Diversity and Social Justice
Character Strengths & Virtues in Context
Research in the field of positive psychology has often taken a universal or etic approach to constructs like character strengths and virtues. However, virtue ethics traditions tend to emphasize ways character strengths and virtues are shaped by particular cultural, religious, and philosophical traditions. Thus, we believe it is crucial to value and explore diverse understandings of character strengths and virtues and ways these constructs need to be nuanced and adapted across differing contexts. We find it helpful to utilize a dialectical approach to research using both etic and emic approaches to investigate generalizable patterns and exceptions to those patterns that are unique to particular persons and contexts. Our team includes scholars who experts in integrating research and practice on strengths and virtues with diversity awareness and cultural and religious contextualization.
Social Justice & Positive Psychology
There are important questions to ask about systemic justice and social power in relation to positive psychological functioning. We are encouraged by emerging efforts to bring positive psychology into conversation with critical psychology, multicultural psychology, and indigenous forms of psychology. Certain character strengths and virtues (e.g., hope, humility) have been found to be positively related to commitments to social justice, yet it is also important to better understand ways forces of social oppression tax human resilience and can compromise the expression of certain strengths and virtues. While the cultivation of healthy virtues often leads to flourishing, we are also listening to scholars who have noted the “burdened virtues” (Tessman, 2005) of some oppressed groups who have necessarily developed certain strengths for survival rather than well-being.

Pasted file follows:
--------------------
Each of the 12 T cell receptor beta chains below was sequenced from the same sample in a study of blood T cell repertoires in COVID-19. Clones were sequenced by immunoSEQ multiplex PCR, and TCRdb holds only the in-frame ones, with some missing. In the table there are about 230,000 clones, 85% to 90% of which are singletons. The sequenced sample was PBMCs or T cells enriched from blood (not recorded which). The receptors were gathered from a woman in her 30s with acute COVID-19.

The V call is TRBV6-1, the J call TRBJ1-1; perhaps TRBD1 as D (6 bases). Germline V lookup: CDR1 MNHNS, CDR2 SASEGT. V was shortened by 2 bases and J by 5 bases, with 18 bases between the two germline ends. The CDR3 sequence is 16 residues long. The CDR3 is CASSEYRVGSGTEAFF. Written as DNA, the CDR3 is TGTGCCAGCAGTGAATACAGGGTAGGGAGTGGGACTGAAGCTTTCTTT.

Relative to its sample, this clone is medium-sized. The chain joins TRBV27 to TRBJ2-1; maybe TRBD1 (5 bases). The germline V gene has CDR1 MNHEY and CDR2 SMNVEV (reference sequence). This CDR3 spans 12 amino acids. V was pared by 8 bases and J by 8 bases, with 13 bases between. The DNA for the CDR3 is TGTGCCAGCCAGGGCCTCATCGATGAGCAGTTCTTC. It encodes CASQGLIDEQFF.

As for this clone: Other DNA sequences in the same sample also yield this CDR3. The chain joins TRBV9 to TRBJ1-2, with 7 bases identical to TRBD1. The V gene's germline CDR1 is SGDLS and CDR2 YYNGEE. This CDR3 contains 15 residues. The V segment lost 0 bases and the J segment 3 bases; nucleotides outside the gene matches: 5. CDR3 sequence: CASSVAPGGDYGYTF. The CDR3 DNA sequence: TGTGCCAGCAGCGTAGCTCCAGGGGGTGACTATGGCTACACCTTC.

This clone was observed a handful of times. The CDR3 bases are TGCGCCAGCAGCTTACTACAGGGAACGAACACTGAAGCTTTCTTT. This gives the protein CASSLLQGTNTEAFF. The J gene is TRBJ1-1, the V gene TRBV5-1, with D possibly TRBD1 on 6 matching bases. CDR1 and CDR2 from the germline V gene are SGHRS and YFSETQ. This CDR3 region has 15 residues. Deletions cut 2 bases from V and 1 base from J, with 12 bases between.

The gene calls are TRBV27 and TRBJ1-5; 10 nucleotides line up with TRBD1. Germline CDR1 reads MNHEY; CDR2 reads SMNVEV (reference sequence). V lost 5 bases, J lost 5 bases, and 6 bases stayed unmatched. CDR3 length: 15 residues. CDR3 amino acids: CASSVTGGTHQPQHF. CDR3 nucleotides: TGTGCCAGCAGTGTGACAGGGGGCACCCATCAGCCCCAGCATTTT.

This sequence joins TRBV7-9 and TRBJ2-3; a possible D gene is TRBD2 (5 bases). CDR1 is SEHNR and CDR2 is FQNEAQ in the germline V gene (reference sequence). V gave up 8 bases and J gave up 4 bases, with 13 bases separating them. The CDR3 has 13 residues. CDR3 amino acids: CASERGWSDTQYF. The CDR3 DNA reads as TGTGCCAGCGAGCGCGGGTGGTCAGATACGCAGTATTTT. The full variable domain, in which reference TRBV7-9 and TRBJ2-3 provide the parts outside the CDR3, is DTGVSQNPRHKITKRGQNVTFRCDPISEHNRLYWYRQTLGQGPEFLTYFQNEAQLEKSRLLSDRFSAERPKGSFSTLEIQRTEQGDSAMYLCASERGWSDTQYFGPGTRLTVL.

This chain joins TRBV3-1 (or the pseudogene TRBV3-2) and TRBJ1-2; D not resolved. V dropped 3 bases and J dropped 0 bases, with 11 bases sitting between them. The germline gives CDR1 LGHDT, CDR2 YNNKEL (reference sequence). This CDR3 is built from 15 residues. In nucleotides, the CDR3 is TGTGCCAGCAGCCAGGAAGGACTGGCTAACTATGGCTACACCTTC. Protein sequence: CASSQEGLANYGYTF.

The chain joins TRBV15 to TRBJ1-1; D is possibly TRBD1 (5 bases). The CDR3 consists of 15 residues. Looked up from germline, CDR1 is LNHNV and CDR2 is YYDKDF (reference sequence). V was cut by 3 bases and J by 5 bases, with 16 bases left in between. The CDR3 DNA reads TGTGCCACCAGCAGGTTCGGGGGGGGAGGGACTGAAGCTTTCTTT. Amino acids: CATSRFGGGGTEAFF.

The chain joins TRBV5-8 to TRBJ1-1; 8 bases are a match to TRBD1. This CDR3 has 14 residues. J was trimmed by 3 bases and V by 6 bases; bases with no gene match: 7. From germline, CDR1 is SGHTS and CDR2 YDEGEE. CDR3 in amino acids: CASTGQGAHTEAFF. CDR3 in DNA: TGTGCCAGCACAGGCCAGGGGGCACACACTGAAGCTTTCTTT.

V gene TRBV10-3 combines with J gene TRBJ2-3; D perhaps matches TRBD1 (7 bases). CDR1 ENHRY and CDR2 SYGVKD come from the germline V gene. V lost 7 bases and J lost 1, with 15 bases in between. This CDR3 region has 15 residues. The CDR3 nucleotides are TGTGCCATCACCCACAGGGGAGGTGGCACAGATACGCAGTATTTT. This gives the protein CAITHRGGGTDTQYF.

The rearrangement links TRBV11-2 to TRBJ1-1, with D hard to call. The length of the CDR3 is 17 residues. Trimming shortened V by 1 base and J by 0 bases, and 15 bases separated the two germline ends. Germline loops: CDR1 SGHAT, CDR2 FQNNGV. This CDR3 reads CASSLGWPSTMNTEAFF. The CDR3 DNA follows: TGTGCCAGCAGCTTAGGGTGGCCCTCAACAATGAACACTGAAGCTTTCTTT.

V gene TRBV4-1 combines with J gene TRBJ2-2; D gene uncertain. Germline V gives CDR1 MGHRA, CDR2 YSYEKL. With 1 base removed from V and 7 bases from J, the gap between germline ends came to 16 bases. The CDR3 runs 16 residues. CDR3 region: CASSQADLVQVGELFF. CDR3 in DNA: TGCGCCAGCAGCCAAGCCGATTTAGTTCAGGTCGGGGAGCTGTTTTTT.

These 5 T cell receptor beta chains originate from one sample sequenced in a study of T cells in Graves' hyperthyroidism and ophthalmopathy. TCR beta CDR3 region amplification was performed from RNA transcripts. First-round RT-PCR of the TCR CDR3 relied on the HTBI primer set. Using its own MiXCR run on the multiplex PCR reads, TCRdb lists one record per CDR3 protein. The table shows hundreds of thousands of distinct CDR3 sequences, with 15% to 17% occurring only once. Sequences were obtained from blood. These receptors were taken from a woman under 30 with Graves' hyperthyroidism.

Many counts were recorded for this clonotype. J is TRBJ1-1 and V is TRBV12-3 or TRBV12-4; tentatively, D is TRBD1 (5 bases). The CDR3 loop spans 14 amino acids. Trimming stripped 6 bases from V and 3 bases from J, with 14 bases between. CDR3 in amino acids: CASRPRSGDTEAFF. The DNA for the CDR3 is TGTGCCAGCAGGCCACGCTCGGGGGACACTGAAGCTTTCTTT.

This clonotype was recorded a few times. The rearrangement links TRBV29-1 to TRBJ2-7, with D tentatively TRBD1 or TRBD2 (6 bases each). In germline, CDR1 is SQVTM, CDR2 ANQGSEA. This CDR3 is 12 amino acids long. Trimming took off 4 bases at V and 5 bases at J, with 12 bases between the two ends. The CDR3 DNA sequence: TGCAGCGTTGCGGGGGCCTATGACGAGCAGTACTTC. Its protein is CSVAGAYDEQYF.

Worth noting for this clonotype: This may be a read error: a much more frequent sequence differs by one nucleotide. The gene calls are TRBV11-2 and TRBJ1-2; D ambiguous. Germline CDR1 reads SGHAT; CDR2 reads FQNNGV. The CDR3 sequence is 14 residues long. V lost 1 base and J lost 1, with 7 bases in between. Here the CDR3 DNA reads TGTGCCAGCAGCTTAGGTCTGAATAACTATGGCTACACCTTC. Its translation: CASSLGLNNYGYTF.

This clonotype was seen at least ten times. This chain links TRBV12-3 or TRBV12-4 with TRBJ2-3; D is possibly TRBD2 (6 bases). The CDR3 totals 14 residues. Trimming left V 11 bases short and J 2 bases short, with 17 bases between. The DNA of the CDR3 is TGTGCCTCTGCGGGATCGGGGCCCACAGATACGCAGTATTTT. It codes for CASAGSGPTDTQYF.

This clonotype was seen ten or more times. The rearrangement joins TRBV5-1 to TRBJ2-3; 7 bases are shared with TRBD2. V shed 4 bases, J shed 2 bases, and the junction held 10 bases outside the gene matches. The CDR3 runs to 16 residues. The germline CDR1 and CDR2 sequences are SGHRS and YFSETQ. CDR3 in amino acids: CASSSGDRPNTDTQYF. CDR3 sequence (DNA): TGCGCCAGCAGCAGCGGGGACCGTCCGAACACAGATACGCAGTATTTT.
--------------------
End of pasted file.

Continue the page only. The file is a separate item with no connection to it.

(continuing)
Diversity & Flourishing
Human flourishing also needs to be further investigated with (a) attention to diverse understandings of flourishing and (b) consideration of systemic and sociocultural factors that impact differences in flourishing. Holistic and communal forms of well-being represent mental health goals that better fit the cultural worldviews and values of many clients than does the disease model focus on symptom alleviation that dominates mental healthcare in the United States (US). Therefore, we are conducting clinical studies that assess holistic forms of well-being and flourishing as both processes and outcomes in various approaches to treatment while also tracking reductions in symptoms. Dismantling the mental health consequences of white supremacy, systemic racism, and other forms of oppression in the US also requires clinical research and practice that (a) examines pathways to flourishing for all people, not just dominant group members, and (b) interrogates organizational dynamics in mental healthcare that perpetuate prejudice and inequities in flourishing. We are investigating the thesis that respecting and valuing human diversity is a vital aspect of positive mental health and flourishing in our contemporary world.